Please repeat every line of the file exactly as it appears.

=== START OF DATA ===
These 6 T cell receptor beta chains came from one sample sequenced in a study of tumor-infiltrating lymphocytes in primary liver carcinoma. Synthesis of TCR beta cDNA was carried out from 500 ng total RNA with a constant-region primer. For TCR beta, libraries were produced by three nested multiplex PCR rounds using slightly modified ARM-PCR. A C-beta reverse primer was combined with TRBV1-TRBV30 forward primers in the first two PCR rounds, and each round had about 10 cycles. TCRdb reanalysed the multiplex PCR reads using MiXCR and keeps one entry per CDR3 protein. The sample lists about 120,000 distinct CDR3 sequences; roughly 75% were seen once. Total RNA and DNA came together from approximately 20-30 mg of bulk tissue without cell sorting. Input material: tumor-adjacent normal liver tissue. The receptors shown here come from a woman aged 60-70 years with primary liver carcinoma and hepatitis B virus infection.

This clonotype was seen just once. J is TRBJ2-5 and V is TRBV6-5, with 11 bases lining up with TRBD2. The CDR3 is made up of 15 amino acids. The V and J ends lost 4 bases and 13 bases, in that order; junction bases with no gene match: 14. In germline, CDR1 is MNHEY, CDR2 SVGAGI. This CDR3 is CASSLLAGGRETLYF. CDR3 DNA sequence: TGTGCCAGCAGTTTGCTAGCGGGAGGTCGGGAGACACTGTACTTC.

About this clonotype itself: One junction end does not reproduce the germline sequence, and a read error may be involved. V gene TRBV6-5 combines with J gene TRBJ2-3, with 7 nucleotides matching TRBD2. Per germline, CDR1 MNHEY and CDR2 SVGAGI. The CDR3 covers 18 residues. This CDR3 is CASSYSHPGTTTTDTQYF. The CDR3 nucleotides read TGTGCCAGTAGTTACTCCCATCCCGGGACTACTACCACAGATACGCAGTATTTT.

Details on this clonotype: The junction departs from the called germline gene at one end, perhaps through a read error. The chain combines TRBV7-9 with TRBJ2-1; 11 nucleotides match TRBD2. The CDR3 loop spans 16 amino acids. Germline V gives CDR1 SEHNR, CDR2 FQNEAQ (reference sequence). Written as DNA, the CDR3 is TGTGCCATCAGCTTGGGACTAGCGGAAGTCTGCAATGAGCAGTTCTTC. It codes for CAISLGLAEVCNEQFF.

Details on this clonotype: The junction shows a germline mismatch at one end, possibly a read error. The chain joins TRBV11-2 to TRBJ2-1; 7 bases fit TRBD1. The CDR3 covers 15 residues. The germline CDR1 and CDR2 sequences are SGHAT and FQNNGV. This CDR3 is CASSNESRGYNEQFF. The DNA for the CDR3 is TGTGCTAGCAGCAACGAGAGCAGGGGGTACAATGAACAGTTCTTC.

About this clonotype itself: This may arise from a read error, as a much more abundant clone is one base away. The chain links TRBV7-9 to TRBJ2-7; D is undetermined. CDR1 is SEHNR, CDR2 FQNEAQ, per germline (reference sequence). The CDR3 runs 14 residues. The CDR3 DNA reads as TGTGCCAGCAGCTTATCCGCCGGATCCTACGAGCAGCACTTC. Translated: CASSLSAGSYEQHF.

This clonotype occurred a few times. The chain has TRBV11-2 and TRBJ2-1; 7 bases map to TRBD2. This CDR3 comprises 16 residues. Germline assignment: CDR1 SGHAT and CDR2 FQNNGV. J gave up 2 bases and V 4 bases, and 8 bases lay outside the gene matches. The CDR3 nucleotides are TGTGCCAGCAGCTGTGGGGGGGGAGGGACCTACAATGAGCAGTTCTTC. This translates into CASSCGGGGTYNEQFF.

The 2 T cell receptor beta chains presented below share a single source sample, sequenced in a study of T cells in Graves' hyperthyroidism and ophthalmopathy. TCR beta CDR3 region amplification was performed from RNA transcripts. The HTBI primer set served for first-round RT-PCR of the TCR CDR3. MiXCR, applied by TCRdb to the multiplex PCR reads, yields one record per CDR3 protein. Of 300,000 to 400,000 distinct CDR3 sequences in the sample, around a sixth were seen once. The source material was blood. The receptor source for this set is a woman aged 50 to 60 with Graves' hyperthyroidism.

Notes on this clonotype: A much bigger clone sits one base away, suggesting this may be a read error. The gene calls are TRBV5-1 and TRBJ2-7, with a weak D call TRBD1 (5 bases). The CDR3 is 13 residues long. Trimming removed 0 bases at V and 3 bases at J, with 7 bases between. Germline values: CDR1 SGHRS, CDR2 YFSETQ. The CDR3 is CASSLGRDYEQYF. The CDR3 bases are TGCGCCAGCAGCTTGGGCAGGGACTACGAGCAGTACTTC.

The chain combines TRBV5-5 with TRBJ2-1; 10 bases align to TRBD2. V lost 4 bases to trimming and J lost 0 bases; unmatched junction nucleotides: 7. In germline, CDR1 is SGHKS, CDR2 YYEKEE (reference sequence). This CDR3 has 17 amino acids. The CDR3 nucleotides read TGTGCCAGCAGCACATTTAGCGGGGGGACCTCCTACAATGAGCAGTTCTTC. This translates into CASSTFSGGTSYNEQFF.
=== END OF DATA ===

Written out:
These 6 T cell receptor beta chains came from one sample sequenced in a study of tumor-infiltrating lymphocytes in primary liver carcinoma. Synthesis of TCR beta cDNA was carried out from 500 ng total RNA with a constant-region primer. For TCR beta, libraries were produced by three nested multiplex PCR rounds using slightly modified ARM-PCR. A C-beta reverse primer was combined with TRBV1-TRBV30 forward primers in the first two PCR rounds, and each round had about 10 cycles. TCRdb reanalysed the multiplex PCR reads using MiXCR and keeps one entry per CDR3 protein. The sample lists about 120,000 distinct CDR3 sequences; roughly 75% were seen once. Total RNA and DNA came together from approximately 20-30 mg of bulk tissue without cell sorting. Input material: tumor-adjacent normal liver tissue. The receptors shown here come from a woman aged 60-70 years with primary liver carcinoma and hepatitis B virus infection.

This clonotype was seen just once. J is TRBJ2-5 and V is TRBV6-5, with 11 bases lining up with TRBD2. The CDR3 is made up of 15 amino acids. The V and J ends lost 4 bases and 13 bases, in that order; junction bases with no gene match: 14. In germline, CDR1 is MNHEY, CDR2 SVGAGI. This CDR3 is CASSLLAGGRETLYF. CDR3 DNA sequence: TGTGCCAGCAGTTTGCTAGCGGGAGGTCGGGAGACACTGTACTTC.

About this clonotype itself: One junction end does not reproduce the germline sequence, and a read error may be involved. V gene TRBV6-5 combines with J gene TRBJ2-3, with 7 nucleotides matching TRBD2. Per germline, CDR1 MNHEY and CDR2 SVGAGI. The CDR3 covers 18 residues. This CDR3 is CASSYSHPGTTTTDTQYF. The CDR3 nucleotides read TGTGCCAGTAGTTACTCCCATCCCGGGACTACTACCACAGATACGCAGTATTTT.

Details on this clonotype: The junction departs from the called germline gene at one end, perhaps through a read error. The chain combines TRBV7-9 with TRBJ2-1; 11 nucleotides match TRBD2. The CDR3 loop spans 16 amino acids. Germline V gives CDR1 SEHNR, CDR2 FQNEAQ (reference sequence). Written as DNA, the CDR3 is TGTGCCATCAGCTTGGGACTAGCGGAAGTCTGCAATGAGCAGTTCTTC. It codes for CAISLGLAEVCNEQFF.

Details on this clonotype: The junction shows a germline mismatch at one end, possibly a read error. The chain joins TRBV11-2 to TRBJ2-1; 7 bases fit TRBD1. The CDR3 covers 15 residues. The germline CDR1 and CDR2 sequences are SGHAT and FQNNGV. This CDR3 is CASSNESRGYNEQFF. The DNA for the CDR3 is TGTGCTAGCAGCAACGAGAGCAGGGGGTACAATGAACAGTTCTTC.

About this clonotype itself: This may arise from a read error, as a much more abundant clone is one base away. The chain links TRBV7-9 to TRBJ2-7; D is undetermined. CDR1 is SEHNR, CDR2 FQNEAQ, per germline (reference sequence). The CDR3 runs 14 residues. The CDR3 DNA reads as TGTGCCAGCAGCTTATCCGCCGGATCCTACGAGCAGCACTTC. Translated: CASSLSAGSYEQHF.

This clonotype occurred a few times. The chain has TRBV11-2 and TRBJ2-1; 7 bases map to TRBD2. This CDR3 comprises 16 residues. Germline assignment: CDR1 SGHAT and CDR2 FQNNGV. J gave up 2 bases and V 4 bases, and 8 bases lay outside the gene matches. The CDR3 nucleotides are TGTGCCAGCAGCTGTGGGGGGGGAGGGACCTACAATGAGCAGTTCTTC. This translates into CASSCGGGGTYNEQFF.

The 2 T cell receptor beta chains presented below share a single source sample, sequenced in a study of T cells in Graves' hyperthyroidism and ophthalmopathy. TCR beta CDR3 region amplification was performed from RNA transcripts. The HTBI primer set served for first-round RT-PCR of the TCR CDR3. MiXCR, applied by TCRdb to the multiplex PCR reads, yields one record per CDR3 protein. Of 300,000 to 400,000 distinct CDR3 sequences in the sample, around a sixth were seen once. The source material was blood. The receptor source for this set is a woman aged 50 to 60 with Graves' hyperthyroidism.

Notes on this clonotype: A much bigger clone sits one base away, suggesting this may be a read error. The gene calls are TRBV5-1 and TRBJ2-7, with a weak D call TRBD1 (5 bases). The CDR3 is 13 residues long. Trimming removed 0 bases at V and 3 bases at J, with 7 bases between. Germline values: CDR1 SGHRS, CDR2 YFSETQ. The CDR3 is CASSLGRDYEQYF. The CDR3 bases are TGCGCCAGCAGCTTGGGCAGGGACTACGAGCAGTACTTC.

The chain combines TRBV5-5 with TRBJ2-1; 10 bases align to TRBD2. V lost 4 bases to trimming and J lost 0 bases; unmatched junction nucleotides: 7. In germline, CDR1 is SGHKS, CDR2 YYEKEE (reference sequence). This CDR3 has 17 amino acids. The CDR3 nucleotides read TGTGCCAGCAGCACATTTAGCGGGGGGACCTCCTACAATGAGCAGTTCTTC. This translates into CASSTFSGGTSYNEQFF.